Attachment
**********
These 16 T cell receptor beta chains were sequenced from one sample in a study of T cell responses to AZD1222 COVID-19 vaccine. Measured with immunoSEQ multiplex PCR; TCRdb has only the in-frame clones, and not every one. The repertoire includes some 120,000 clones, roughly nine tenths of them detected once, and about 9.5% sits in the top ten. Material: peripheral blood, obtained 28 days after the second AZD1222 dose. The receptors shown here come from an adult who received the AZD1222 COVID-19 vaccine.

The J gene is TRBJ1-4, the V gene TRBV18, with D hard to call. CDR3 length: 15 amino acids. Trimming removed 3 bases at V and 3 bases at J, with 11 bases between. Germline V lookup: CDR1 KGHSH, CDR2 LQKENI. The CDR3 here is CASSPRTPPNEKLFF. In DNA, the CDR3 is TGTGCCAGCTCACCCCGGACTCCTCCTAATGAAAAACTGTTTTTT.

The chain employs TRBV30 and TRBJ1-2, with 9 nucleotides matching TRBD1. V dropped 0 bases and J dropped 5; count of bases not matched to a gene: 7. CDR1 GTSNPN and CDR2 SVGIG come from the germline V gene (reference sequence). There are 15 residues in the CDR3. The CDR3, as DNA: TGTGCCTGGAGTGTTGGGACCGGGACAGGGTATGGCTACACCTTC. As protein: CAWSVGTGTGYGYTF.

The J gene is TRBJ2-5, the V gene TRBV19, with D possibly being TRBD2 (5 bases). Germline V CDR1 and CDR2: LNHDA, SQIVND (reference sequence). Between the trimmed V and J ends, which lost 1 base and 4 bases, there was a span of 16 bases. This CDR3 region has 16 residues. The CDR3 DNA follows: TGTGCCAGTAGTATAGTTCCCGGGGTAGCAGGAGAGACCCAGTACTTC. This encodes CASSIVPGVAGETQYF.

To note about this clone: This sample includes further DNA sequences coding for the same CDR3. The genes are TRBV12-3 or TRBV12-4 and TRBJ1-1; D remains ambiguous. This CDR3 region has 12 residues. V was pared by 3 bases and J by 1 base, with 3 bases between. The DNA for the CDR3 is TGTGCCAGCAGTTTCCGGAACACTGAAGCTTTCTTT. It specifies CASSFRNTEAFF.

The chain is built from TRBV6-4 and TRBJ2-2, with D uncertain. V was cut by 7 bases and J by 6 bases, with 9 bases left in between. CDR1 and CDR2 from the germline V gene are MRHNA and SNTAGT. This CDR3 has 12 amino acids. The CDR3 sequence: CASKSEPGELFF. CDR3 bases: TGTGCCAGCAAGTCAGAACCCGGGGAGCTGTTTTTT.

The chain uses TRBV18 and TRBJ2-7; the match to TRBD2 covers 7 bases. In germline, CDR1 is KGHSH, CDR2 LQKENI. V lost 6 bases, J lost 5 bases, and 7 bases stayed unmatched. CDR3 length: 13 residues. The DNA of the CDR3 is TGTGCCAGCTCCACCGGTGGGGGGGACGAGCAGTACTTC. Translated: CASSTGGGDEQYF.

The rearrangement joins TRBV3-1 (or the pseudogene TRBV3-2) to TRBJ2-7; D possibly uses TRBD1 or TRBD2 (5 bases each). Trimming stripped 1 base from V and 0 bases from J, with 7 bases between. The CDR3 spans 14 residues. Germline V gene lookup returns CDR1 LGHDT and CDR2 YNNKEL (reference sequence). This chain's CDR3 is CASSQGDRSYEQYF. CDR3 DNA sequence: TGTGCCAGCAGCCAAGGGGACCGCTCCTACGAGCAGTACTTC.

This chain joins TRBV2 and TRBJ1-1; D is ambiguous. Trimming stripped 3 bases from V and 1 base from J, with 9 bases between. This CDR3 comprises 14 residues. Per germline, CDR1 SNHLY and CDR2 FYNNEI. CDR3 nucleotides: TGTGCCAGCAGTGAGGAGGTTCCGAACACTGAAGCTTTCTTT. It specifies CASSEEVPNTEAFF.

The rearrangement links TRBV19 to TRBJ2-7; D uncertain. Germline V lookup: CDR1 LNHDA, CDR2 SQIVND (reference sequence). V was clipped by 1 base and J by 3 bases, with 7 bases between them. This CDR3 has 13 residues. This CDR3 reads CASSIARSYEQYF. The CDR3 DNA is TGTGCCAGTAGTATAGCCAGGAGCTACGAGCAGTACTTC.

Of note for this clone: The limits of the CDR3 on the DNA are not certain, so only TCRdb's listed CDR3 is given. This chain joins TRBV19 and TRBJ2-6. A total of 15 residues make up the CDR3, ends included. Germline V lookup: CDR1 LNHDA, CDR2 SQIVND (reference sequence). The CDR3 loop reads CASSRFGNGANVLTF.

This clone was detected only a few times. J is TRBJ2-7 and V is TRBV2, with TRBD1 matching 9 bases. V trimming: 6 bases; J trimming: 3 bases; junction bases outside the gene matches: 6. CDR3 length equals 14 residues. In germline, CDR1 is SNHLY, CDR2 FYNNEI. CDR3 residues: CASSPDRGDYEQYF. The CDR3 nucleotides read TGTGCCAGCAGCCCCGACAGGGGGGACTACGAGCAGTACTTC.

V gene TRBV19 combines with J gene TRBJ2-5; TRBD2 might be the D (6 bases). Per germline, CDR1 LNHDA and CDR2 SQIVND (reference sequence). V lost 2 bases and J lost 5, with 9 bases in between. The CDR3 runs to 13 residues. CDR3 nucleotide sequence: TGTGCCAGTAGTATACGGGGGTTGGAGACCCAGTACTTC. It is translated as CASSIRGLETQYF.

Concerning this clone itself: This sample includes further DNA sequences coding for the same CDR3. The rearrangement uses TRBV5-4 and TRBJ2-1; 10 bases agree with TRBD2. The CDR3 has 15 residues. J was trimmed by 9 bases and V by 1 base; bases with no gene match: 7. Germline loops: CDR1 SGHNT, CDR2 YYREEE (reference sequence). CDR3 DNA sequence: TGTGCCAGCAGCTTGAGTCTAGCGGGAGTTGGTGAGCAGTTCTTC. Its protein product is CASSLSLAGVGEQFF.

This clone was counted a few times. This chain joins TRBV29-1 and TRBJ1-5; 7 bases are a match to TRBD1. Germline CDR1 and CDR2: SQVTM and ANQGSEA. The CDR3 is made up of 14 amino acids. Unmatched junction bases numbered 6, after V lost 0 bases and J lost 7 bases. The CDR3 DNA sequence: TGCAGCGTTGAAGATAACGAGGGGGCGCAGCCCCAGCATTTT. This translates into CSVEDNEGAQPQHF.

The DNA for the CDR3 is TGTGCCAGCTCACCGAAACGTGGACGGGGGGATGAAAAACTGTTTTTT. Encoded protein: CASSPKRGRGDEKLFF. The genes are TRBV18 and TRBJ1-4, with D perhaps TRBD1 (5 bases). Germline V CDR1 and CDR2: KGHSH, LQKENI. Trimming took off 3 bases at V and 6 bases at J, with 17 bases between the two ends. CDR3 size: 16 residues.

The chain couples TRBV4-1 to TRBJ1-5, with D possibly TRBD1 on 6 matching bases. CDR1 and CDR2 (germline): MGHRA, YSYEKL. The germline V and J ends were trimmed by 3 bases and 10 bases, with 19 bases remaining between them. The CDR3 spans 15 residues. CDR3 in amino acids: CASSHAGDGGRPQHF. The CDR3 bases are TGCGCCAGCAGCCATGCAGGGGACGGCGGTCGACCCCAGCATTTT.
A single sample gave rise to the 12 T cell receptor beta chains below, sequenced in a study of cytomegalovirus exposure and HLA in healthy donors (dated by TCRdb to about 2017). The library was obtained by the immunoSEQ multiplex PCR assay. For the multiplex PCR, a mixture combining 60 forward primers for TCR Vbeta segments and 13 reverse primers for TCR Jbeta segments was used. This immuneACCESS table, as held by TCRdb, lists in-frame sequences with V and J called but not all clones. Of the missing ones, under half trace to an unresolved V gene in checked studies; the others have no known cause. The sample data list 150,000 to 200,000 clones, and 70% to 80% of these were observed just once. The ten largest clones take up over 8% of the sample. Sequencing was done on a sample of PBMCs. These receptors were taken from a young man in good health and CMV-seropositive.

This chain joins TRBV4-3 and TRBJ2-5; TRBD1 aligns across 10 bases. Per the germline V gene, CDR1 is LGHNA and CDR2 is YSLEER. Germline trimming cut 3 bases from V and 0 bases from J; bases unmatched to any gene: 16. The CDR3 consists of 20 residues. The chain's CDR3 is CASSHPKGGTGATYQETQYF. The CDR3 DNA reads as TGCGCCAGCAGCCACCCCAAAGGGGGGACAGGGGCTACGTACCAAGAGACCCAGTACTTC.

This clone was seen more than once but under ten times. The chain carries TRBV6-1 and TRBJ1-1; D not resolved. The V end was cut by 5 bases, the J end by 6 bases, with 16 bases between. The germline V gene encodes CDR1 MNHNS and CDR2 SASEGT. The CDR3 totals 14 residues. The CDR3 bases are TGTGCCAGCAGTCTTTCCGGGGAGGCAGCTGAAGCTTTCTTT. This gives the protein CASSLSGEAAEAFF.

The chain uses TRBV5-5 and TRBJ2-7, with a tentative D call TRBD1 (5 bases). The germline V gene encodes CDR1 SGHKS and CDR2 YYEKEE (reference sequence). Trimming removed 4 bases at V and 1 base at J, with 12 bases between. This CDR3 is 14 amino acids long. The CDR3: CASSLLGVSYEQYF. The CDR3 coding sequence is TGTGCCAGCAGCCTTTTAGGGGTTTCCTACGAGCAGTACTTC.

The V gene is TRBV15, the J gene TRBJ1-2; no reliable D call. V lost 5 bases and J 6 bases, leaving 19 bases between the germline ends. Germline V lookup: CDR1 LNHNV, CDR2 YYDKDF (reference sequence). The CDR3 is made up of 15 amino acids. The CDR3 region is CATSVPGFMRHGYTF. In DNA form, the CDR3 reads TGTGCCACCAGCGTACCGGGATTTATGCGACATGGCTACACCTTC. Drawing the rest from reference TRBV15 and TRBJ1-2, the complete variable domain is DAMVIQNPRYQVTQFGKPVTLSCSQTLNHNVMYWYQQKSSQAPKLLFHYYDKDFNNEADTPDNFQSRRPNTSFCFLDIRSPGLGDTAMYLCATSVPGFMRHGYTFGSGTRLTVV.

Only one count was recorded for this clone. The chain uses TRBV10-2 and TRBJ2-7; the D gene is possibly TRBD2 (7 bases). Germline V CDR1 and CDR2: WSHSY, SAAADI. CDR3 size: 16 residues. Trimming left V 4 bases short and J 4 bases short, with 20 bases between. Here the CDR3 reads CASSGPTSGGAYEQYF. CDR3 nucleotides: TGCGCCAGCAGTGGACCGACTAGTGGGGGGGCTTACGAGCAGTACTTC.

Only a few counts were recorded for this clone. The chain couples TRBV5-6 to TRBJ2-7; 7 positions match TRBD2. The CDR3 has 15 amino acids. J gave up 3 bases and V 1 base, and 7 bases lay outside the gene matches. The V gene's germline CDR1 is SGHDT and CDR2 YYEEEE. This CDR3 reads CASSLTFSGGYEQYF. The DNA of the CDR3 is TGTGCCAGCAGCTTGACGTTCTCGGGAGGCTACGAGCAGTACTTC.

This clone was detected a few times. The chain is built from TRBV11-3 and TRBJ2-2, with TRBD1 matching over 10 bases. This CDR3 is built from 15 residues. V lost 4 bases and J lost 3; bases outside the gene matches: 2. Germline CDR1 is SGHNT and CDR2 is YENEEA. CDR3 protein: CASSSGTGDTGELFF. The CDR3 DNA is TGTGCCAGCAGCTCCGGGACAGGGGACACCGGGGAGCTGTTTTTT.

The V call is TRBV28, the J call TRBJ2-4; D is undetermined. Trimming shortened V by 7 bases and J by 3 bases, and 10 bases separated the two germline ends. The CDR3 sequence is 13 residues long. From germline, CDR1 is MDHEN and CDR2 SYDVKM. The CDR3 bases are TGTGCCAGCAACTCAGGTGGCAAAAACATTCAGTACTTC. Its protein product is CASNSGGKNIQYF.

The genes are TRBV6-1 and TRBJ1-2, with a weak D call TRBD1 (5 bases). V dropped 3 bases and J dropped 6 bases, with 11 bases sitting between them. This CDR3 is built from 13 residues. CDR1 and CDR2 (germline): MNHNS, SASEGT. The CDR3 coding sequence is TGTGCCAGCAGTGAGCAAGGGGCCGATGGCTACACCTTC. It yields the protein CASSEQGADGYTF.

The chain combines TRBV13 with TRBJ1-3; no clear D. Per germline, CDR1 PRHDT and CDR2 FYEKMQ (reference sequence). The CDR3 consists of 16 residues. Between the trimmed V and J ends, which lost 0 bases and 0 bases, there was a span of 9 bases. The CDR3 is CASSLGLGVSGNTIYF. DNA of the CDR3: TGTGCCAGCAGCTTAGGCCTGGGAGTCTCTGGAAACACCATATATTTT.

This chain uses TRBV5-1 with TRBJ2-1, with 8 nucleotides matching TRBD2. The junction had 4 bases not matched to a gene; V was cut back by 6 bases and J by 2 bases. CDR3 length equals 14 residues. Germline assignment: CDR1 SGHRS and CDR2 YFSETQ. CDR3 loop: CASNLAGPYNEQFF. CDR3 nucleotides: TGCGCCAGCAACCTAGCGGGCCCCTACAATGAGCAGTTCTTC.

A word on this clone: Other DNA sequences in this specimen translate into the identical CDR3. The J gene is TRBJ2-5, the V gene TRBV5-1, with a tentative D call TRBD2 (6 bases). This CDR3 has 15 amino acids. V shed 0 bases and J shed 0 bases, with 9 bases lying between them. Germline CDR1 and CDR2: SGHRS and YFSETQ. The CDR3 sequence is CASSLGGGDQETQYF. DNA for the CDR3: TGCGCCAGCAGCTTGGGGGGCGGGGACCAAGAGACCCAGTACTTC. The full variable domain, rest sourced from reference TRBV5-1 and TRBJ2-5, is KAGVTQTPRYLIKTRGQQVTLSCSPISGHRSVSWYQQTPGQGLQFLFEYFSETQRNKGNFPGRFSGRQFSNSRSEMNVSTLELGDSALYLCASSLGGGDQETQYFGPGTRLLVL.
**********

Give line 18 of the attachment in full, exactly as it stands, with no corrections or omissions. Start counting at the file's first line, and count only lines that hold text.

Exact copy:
A single sample gave rise to the 12 T cell receptor beta chains below, sequenced in a study of cytomegalovirus exposure and HLA in healthy donors (dated by TCRdb to about 2017). The library was obtained by the immunoSEQ multiplex PCR assay. For the multiplex PCR, a mixture combining 60 forward primers for TCR Vbeta segments and 13 reverse primers for TCR Jbeta segments was used. This immuneACCESS table, as held by TCRdb, lists in-frame sequences with V and J called but not all clones. Of the missing ones, under half trace to an unresolved V gene in checked studies; the others have no known cause. The sample data list 150,000 to 200,000 clones, and 70% to 80% of these were observed just once. The ten largest clones take up over 8% of the sample. Sequencing was done on a sample of PBMCs. These receptors were taken from a young man in good health and CMV-seropositive.